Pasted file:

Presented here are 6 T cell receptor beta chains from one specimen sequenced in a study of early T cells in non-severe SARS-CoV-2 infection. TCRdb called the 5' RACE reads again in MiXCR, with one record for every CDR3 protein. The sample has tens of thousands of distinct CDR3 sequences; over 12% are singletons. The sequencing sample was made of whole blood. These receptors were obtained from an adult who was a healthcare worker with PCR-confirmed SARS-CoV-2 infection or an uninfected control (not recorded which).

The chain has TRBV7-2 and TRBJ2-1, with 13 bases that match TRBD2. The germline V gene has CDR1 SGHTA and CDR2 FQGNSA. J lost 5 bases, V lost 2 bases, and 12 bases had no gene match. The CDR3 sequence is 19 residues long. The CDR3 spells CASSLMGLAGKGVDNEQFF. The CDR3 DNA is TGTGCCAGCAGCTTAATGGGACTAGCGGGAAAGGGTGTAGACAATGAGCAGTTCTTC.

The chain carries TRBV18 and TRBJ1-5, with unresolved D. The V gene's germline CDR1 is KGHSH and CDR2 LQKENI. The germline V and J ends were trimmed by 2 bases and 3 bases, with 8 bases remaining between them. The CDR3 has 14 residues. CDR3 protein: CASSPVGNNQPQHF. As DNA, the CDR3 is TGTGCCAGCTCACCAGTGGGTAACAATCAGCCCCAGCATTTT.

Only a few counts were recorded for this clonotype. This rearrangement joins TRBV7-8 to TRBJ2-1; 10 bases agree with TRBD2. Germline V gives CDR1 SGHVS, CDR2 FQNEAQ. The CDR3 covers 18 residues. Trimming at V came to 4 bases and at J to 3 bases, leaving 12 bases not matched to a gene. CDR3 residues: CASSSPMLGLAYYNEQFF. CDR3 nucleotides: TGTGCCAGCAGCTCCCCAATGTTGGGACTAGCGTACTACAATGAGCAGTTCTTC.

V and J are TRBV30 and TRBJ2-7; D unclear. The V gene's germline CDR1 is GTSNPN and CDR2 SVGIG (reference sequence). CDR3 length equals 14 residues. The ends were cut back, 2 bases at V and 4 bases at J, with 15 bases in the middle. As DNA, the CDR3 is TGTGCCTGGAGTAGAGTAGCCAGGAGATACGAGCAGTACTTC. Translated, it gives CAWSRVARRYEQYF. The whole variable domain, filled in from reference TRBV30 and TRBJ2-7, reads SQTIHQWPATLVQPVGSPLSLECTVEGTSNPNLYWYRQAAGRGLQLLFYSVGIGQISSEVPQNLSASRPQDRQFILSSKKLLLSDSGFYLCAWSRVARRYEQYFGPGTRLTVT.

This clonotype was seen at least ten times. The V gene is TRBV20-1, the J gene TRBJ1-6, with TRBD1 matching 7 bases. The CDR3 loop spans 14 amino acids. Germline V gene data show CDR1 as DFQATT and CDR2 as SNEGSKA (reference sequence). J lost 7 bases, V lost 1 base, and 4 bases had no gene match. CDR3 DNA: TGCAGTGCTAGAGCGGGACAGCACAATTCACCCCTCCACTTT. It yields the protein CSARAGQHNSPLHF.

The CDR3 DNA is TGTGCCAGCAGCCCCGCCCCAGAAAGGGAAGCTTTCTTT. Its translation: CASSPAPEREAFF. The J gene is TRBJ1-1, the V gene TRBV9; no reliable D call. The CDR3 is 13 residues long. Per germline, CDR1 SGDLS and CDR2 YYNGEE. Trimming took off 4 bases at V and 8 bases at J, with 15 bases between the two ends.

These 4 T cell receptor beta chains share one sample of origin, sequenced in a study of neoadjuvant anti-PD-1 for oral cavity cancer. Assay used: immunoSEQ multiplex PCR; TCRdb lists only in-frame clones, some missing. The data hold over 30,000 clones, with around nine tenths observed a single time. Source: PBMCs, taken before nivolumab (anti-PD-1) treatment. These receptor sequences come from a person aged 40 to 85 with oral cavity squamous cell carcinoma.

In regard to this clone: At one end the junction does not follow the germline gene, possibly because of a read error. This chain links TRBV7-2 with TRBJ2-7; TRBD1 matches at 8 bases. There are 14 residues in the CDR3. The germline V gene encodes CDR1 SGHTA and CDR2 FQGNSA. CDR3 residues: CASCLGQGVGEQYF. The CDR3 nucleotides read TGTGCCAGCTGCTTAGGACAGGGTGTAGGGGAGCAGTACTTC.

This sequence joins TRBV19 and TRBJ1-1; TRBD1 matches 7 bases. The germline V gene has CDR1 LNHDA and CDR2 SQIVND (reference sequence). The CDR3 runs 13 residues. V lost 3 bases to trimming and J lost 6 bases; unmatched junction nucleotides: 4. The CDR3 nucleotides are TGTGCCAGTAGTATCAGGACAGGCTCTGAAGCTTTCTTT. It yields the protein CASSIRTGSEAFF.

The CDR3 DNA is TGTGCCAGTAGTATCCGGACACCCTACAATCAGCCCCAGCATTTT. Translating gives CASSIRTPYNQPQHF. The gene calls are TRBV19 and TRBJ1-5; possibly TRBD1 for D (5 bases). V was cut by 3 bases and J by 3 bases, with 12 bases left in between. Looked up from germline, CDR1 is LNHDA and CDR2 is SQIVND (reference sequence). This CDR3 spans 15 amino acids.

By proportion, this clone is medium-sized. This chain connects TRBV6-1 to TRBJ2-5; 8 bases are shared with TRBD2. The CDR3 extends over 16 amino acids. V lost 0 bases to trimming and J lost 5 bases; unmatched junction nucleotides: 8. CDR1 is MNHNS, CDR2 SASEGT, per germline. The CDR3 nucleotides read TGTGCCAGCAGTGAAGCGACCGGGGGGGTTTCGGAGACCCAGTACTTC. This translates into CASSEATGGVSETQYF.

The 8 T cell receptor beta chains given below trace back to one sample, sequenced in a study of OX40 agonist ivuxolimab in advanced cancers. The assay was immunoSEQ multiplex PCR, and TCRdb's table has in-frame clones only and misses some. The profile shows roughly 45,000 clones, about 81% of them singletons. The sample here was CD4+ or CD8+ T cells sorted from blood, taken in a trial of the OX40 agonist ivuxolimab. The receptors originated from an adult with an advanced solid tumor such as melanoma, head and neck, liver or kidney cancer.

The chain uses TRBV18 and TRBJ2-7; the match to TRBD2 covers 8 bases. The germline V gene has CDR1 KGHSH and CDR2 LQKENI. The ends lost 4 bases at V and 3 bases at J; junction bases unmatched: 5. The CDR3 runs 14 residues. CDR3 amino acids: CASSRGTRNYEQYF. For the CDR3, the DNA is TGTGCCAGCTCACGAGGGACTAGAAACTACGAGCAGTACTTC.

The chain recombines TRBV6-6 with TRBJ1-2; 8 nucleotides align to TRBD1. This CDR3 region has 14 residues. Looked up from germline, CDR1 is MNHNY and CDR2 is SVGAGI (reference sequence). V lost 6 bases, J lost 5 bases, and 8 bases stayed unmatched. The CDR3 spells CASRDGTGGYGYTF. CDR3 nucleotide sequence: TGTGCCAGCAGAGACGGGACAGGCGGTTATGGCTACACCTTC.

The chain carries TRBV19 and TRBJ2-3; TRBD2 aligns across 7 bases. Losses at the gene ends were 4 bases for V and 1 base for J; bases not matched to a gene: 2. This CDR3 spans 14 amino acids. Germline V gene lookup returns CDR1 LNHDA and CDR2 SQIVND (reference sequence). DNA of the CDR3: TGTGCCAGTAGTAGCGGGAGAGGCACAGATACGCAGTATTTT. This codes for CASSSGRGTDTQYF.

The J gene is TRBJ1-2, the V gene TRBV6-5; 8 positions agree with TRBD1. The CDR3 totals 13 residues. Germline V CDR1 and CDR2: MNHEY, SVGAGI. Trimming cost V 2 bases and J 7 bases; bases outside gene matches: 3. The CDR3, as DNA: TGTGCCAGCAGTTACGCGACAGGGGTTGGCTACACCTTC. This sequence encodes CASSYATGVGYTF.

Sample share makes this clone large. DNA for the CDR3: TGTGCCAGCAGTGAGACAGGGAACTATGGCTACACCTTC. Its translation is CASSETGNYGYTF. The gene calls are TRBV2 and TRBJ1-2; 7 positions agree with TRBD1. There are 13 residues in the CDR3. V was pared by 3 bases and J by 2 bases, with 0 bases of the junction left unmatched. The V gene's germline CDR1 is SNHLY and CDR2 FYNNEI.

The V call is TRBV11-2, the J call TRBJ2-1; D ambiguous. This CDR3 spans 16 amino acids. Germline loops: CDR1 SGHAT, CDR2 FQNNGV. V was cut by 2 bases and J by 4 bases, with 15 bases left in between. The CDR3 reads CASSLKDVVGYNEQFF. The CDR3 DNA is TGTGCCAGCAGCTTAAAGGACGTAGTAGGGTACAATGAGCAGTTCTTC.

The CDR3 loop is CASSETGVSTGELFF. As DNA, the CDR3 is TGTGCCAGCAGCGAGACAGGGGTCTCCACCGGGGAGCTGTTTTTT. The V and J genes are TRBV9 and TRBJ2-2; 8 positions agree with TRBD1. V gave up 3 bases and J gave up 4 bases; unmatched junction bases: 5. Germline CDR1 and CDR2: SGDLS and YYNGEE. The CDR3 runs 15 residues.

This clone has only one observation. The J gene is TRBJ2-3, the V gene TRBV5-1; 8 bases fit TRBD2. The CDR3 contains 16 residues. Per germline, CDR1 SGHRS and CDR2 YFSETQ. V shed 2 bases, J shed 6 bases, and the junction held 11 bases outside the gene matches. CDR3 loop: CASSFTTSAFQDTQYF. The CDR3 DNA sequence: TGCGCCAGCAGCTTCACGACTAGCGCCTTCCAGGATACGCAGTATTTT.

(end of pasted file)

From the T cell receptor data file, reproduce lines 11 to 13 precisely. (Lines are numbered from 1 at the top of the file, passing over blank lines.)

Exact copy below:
The CDR3 DNA is TGTGCCAGTAGTATCCGGACACCCTACAATCAGCCCCAGCATTTT. Translating gives CASSIRTPYNQPQHF. The gene calls are TRBV19 and TRBJ1-5; possibly TRBD1 for D (5 bases). V was cut by 3 bases and J by 3 bases, with 12 bases left in between. Looked up from germline, CDR1 is LNHDA and CDR2 is SQIVND (reference sequence). This CDR3 spans 15 amino acids.

By proportion, this clone is medium-sized. This chain connects TRBV6-1 to TRBJ2-5; 8 bases are shared with TRBD2. The CDR3 extends over 16 amino acids. V lost 0 bases to trimming and J lost 5 bases; unmatched junction nucleotides: 8. CDR1 is MNHNS, CDR2 SASEGT, per germline. The CDR3 nucleotides read TGTGCCAGCAGTGAAGCGACCGGGGGGGTTTCGGAGACCCAGTACTTC. This translates into CASSEATGGVSETQYF.

The 8 T cell receptor beta chains given below trace back to one sample, sequenced in a study of OX40 agonist ivuxolimab in advanced cancers. The assay was immunoSEQ multiplex PCR, and TCRdb's table has in-frame clones only and misses some. The profile shows roughly 45,000 clones, about 81% of them singletons. The sample here was CD4+ or CD8+ T cells sorted from blood, taken in a trial of the OX40 agonist ivuxolimab. The receptors originated from an adult with an advanced solid tumor such as melanoma, head and neck, liver or kidney cancer.